PopularCulture and Youth Sexuality
Itis necessary to study the role of popular culture on youth sexualitysince sexuality is a major part of the life of teenagers. Also, it isnecessary to study this because it is important to control suchsocial panic as STDs/ STIs and teenage pregnancy. Also, sex educationin schools is limited since it does not put into considerations theexperiences, needs and interests of teenagers. Sex education alsofocuses more on the biological aspects of the sexuality. Sexeducation also disregards popular culture which is a major factor insexuality (Freitas,220).The results have also been fruitful and that is why the rates ofpregnancy, abortion and birth among teenagers have been steadilydeclining in resent pasts.
Thereare many ways through which popular cultures shape the sexualities ofteenagers. Educators should also embrace the use of popular culturewhen guiding students in their sexuality. The first influence isthrough reproducing and challenging existing discourse. Popularculture also stimulates critique of discourses. The reason why theeducators do not include popular culture when studying sexuality isbecause of the general sense of panic related with the sexuality ofyouth in today’s society (Carlson& Roseboro, 302).Also there is a tenacious focus on abstinence only programs. However,in reality the Youth learn about sex eventually, although thishappens from the wrong sources. The youth are the way they are mostlydue to the little and imperfect prknowledge they have. Also, there isresearch that proves that abstinence only programs have beenineffective in the past.
Theend of sex: How Hookup Culture is leaving a Generation Unhappy,Sexually Unfulfilled and Confused about Intimacy.
Theauthor of the book, Donna Freitas, is a doctor in religious studies.The main message that the book has is that students of today,regardless of gender, have are very pressurized to engage in casualsex. This Phenomenon is what the author refers to as Hook up Culture.According to Dr. Freitas this ‘Hookup’ can be described indifferent ways from kissing to oral sex and also penetration. Theauthor suggests that the culture might have been born out of messagesfrom the older generations that college and campus is not the time to‘tie oneself down.’ Tying oneself down means concentrating on onepartner or studies alone and not partying. The author makes her pointthat the youth should be trained to place personal value on sex andalso supported in sorting out this issue.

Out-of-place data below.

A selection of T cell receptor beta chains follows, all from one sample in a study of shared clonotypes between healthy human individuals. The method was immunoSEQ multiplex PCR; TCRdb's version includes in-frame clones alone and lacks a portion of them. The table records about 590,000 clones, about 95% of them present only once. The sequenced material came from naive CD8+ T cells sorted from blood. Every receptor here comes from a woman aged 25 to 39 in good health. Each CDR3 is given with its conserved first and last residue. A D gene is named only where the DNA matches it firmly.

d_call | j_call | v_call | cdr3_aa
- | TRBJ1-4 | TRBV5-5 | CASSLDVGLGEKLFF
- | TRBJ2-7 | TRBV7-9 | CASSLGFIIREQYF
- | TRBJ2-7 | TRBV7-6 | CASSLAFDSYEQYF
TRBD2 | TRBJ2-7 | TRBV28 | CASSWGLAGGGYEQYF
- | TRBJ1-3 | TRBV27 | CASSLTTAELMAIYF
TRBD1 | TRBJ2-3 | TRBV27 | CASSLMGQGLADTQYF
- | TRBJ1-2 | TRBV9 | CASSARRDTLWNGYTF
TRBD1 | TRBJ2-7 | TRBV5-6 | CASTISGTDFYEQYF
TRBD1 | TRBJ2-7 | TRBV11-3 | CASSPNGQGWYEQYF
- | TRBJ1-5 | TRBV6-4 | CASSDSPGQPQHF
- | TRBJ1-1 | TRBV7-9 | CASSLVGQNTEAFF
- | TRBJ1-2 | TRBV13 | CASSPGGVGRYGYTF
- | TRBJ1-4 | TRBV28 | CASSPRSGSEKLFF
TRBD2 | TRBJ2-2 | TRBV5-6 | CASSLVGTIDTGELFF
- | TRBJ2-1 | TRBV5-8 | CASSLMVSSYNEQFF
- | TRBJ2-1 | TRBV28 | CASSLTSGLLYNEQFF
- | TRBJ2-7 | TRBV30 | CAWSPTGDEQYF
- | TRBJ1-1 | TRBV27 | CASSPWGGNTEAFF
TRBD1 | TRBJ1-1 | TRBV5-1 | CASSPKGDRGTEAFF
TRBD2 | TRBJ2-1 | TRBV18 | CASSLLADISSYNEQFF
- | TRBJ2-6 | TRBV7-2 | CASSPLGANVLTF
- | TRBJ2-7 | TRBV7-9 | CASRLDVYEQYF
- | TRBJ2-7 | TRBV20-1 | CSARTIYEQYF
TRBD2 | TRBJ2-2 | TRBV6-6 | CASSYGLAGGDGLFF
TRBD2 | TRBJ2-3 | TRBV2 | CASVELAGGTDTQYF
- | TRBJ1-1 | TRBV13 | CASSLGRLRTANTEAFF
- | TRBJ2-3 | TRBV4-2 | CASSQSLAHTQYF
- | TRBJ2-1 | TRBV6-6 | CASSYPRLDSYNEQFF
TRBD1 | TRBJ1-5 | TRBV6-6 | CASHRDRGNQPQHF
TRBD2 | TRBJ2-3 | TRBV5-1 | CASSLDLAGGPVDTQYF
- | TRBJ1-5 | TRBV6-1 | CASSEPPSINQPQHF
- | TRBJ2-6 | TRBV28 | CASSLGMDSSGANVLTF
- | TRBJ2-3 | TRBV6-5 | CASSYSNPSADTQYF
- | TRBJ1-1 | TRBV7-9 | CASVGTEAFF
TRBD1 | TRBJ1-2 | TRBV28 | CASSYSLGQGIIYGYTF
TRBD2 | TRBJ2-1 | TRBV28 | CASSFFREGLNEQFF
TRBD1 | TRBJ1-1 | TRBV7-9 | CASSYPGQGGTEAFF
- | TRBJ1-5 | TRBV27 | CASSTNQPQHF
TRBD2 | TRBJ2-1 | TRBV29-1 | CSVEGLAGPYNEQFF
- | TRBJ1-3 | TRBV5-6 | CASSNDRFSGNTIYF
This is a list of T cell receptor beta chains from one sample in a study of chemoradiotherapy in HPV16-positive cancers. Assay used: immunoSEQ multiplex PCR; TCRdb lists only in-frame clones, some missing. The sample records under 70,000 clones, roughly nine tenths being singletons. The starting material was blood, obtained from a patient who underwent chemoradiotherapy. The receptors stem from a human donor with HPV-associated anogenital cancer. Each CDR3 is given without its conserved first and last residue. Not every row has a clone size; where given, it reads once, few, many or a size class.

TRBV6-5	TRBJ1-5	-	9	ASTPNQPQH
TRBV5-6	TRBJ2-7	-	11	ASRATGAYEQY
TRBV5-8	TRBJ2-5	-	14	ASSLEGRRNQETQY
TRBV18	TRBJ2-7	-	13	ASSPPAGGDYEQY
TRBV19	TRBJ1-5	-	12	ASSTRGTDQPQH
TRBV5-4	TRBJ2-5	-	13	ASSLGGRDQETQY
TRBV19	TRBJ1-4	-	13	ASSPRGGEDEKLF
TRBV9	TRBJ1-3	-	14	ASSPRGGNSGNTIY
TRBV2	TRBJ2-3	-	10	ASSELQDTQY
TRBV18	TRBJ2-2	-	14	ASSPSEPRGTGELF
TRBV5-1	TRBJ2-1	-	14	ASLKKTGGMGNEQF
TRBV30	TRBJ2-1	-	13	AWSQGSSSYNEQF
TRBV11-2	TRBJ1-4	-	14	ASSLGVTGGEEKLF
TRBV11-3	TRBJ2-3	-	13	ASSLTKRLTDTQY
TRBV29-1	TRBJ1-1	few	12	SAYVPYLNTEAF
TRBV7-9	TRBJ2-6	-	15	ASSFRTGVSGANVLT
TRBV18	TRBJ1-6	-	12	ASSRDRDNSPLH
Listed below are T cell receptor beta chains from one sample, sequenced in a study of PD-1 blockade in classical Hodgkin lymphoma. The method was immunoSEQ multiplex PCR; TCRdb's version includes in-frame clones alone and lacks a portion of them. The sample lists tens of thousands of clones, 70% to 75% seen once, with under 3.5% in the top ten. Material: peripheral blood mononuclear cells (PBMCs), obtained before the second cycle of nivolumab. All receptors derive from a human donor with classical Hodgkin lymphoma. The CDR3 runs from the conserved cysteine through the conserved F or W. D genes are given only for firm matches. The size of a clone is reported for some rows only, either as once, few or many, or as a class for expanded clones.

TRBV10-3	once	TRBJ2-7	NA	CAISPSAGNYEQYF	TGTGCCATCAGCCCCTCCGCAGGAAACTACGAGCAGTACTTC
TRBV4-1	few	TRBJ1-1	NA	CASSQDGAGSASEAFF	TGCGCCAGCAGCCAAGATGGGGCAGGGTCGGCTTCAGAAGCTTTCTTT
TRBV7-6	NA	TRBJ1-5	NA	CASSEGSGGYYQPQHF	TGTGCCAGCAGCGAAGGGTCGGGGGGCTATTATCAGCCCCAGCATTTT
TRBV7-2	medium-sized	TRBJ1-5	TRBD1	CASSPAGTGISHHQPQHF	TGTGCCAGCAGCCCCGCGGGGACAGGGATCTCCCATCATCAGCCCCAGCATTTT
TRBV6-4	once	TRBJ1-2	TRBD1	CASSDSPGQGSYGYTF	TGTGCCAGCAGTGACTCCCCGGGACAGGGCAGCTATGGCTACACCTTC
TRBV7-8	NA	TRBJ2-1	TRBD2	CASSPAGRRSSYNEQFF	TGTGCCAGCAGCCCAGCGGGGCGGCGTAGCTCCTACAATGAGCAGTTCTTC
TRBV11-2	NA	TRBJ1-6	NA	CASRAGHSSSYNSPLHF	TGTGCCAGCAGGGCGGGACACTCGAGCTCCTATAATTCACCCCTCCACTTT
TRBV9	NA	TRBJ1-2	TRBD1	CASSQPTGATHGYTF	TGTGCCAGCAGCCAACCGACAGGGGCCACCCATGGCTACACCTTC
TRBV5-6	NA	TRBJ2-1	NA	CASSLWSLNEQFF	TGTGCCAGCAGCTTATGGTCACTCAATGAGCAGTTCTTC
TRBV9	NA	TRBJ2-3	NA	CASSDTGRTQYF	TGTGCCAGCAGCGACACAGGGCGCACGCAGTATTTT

Tostart with the content of the book is not as juicy as the title mightmake it sound. On the contrary, the content of the book is clinicaland very difficult to classify. Granted it has wonderful ideas andperceptive but it also has heavy research which makes the first fewchapters very difficult to read (Pecora,& Mazzarella, 168).The case studies that are included in the initial chapters of thebook are weak when it comes to providing a real and personalconnection. Although the book educates the audience about existingphenomenon and provides a social commentary, there is no personaltouch to it. It all looks like statistics (Danesi,16).
Thebook was, however, excellent in interweaving personal spirituality asone of the many factors involved in one’s sexual life. Many peopledo not consider spirituality as a major factor when it comes to suchissues as sex (Campbell,150).The reason for this is that spirituality roots for purity in thisissue and many people in the targeted age bracket do not.
Freitas,D. (2013). Theend of sex: How hookup culture is leaving a generation unhappy,sexually unfulfilled, and confused about intimacy.
Carlson,D., & Roseboro, D. (2011). Thesexuality curriculum and youth culture.New York: Peter Lang.
Pecora,N., & Mazzarella, S. R. (1999). Growingup girls: Popular culture and the construction of identity.New York [u.a.: Lang.
Danesi,M. (2012). Popularculture: Introductory perspectives.Lanham, Md: Rowman & Littlefield Publishers.
Campbell,N. (2004). Americanyouth cultures.Edinburgh: Edinburgh Univ. Press.